Harpswell is my second home. The most important thing that I hope to gain from living here is “Leadership.” I am always pleased when I realize that I have changed myself through Harpswell, a leadership center where I can cultivate my potential through all leadership classes that the center provides. I have a strong hope that I will bring all the knowledge and the unique experiences I gain from Harpswell to develop myself to be a good woman leader of Cambodia and contribute to build a better Cambodian society.
University: Class of 2017, Zaman University, International Relations
Compared to other girls in my village, I got a better opportunity because there are only two girls in my age who have graduated from high school. I hope to obtain [a degree] in Clinical Psychology and work in the laboratory.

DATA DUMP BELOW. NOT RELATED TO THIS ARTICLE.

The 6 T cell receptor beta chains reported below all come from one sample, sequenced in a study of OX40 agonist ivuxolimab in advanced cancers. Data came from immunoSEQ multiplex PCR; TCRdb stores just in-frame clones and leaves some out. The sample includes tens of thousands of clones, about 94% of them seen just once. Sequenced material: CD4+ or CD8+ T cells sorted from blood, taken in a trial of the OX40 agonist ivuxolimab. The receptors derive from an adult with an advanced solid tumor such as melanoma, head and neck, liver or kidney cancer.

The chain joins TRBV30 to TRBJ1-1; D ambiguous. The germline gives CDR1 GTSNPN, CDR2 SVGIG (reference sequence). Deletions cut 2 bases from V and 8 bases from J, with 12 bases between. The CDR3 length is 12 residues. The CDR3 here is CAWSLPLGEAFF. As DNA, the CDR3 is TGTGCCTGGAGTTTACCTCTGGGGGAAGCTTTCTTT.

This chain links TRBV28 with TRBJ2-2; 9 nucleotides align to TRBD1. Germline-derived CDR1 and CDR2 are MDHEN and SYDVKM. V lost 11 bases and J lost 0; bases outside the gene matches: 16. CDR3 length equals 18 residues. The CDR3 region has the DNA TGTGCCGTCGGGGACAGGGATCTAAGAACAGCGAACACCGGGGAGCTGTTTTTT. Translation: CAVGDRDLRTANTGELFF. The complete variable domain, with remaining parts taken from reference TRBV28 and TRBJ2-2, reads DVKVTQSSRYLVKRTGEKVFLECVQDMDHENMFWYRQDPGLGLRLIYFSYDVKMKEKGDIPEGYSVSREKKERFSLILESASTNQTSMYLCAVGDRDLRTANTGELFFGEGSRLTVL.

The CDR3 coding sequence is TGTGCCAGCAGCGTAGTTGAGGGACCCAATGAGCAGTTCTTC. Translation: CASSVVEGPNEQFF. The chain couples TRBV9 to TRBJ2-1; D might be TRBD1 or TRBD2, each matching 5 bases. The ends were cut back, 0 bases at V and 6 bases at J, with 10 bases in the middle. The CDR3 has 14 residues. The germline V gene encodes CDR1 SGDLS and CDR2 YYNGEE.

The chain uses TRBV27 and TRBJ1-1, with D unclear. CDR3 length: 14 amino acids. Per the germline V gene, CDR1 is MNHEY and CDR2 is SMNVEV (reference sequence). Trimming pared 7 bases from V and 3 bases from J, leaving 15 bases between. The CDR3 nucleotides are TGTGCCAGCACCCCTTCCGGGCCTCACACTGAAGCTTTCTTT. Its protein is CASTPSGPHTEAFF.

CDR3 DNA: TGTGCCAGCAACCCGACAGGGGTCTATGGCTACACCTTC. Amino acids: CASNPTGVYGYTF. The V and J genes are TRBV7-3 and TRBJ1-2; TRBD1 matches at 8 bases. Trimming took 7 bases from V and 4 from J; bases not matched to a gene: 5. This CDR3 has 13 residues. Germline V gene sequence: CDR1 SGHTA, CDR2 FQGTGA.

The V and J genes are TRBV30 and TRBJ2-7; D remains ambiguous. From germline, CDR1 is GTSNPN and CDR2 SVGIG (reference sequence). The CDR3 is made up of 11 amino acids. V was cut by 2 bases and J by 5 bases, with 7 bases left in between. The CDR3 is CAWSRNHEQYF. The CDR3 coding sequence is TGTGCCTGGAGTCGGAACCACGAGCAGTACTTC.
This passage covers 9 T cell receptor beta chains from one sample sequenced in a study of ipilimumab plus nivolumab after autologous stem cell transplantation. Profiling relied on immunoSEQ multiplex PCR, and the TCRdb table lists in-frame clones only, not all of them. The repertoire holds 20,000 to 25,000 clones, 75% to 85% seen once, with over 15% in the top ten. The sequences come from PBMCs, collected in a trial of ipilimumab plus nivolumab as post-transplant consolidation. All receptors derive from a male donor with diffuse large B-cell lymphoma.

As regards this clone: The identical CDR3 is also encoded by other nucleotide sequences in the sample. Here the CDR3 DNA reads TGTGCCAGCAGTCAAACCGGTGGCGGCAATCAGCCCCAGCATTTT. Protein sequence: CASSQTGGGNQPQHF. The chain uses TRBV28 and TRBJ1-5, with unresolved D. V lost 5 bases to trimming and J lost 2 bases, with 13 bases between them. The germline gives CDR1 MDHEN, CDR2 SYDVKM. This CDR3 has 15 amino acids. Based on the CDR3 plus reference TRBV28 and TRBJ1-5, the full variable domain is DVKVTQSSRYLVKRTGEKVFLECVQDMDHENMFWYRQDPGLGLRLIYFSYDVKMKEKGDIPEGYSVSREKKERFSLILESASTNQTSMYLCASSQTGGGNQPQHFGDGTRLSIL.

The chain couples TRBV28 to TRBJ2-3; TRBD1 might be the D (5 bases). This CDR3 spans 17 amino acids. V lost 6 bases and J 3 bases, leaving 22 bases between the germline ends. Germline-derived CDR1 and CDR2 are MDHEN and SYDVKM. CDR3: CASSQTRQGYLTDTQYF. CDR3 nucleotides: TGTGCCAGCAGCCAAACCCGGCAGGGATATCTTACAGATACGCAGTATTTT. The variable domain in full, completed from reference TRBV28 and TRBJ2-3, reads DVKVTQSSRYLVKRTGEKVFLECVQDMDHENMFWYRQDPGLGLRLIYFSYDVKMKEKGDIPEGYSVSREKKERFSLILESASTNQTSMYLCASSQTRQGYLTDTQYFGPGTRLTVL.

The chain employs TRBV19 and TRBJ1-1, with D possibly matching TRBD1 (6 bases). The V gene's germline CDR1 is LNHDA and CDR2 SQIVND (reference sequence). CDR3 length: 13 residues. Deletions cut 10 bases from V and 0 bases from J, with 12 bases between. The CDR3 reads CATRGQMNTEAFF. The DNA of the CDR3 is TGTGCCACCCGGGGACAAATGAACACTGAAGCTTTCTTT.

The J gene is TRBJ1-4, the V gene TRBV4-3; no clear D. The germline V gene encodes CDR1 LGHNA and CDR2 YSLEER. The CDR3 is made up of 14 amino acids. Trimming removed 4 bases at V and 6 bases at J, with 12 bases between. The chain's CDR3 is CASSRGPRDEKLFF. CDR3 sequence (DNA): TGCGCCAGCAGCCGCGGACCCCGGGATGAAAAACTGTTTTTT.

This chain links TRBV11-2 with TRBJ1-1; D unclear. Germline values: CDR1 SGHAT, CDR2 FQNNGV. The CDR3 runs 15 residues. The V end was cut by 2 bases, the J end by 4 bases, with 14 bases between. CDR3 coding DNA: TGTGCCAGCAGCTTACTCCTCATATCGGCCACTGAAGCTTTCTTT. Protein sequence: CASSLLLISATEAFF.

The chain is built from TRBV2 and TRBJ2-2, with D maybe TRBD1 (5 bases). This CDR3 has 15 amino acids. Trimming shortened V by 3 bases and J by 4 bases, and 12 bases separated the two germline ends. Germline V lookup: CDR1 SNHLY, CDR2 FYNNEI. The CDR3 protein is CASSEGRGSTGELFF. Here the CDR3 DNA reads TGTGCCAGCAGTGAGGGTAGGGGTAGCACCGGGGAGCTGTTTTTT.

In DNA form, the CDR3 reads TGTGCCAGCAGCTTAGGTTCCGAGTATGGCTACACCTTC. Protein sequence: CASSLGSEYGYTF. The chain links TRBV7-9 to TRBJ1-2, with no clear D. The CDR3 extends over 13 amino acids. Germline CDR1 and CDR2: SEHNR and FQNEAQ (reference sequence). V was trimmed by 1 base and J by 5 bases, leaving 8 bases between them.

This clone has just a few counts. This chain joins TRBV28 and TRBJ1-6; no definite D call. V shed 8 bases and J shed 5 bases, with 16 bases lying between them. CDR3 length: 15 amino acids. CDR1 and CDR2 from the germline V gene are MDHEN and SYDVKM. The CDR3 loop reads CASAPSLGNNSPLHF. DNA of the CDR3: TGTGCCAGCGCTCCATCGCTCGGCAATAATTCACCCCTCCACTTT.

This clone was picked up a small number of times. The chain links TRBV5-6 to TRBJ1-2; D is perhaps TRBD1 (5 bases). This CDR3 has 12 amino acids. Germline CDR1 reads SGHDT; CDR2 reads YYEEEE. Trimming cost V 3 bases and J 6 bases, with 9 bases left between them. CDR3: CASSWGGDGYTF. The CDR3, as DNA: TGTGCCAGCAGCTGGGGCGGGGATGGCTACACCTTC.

I have five brothers and two sisters. They all get married and work as farmers in the village. My oldest brother is 38 years old. I am the youngest. Nowadays there are only four people in the family: my parents (both 58), my divorced sister (32) and my little nephew (3).
Compared to other girls in my village, I got a better opportunity because there are only two girls in my age who have graduated from high school. Another girl is training to be a Japanese tour guide at Seim Reap. The rest of us are working as cleaners, workers for a construction, massagers, sellers, waitress, and baby watchers etc. The way my parents treat us is the same, but because of the economic status, almost of my siblings had to drop school to help the family. My brother before me did not finish secondary school and the rest of them did not complete primary school. So none of them have work at any official place.